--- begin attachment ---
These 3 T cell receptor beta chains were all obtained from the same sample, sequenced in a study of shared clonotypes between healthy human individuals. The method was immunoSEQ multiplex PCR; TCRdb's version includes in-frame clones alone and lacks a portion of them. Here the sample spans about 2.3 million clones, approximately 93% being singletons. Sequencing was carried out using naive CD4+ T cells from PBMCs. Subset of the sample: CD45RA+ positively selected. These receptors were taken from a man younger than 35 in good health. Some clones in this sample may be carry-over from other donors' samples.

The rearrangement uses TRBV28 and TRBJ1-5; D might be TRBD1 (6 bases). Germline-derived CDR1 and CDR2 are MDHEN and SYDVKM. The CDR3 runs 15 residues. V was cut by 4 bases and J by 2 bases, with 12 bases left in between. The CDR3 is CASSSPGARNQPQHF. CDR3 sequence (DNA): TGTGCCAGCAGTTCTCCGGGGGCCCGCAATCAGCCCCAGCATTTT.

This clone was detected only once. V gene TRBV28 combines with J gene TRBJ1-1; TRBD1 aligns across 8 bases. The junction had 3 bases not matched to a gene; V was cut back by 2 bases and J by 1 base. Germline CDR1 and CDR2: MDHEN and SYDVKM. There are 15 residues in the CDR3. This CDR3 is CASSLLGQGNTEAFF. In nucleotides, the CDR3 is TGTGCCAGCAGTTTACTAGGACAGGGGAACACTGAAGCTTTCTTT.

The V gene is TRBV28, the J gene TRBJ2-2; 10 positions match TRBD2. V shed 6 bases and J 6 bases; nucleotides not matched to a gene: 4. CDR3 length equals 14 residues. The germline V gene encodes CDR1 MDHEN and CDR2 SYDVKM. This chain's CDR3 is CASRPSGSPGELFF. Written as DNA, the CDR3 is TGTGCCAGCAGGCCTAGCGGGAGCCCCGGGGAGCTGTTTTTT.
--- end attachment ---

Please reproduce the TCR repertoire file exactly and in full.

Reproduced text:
These 3 T cell receptor beta chains were all obtained from the same sample, sequenced in a study of shared clonotypes between healthy human individuals. The method was immunoSEQ multiplex PCR; TCRdb's version includes in-frame clones alone and lacks a portion of them. Here the sample spans about 2.3 million clones, approximately 93% being singletons. Sequencing was carried out using naive CD4+ T cells from PBMCs. Subset of the sample: CD45RA+ positively selected. These receptors were taken from a man younger than 35 in good health. Some clones in this sample may be carry-over from other donors' samples.

The rearrangement uses TRBV28 and TRBJ1-5; D might be TRBD1 (6 bases). Germline-derived CDR1 and CDR2 are MDHEN and SYDVKM. The CDR3 runs 15 residues. V was cut by 4 bases and J by 2 bases, with 12 bases left in between. The CDR3 is CASSSPGARNQPQHF. CDR3 sequence (DNA): TGTGCCAGCAGTTCTCCGGGGGCCCGCAATCAGCCCCAGCATTTT.

This clone was detected only once. V gene TRBV28 combines with J gene TRBJ1-1; TRBD1 aligns across 8 bases. The junction had 3 bases not matched to a gene; V was cut back by 2 bases and J by 1 base. Germline CDR1 and CDR2: MDHEN and SYDVKM. There are 15 residues in the CDR3. This CDR3 is CASSLLGQGNTEAFF. In nucleotides, the CDR3 is TGTGCCAGCAGTTTACTAGGACAGGGGAACACTGAAGCTTTCTTT.

The V gene is TRBV28, the J gene TRBJ2-2; 10 positions match TRBD2. V shed 6 bases and J 6 bases; nucleotides not matched to a gene: 4. CDR3 length equals 14 residues. The germline V gene encodes CDR1 MDHEN and CDR2 SYDVKM. This chain's CDR3 is CASRPSGSPGELFF. Written as DNA, the CDR3 is TGTGCCAGCAGGCCTAGCGGGAGCCCCGGGGAGCTGTTTTTT.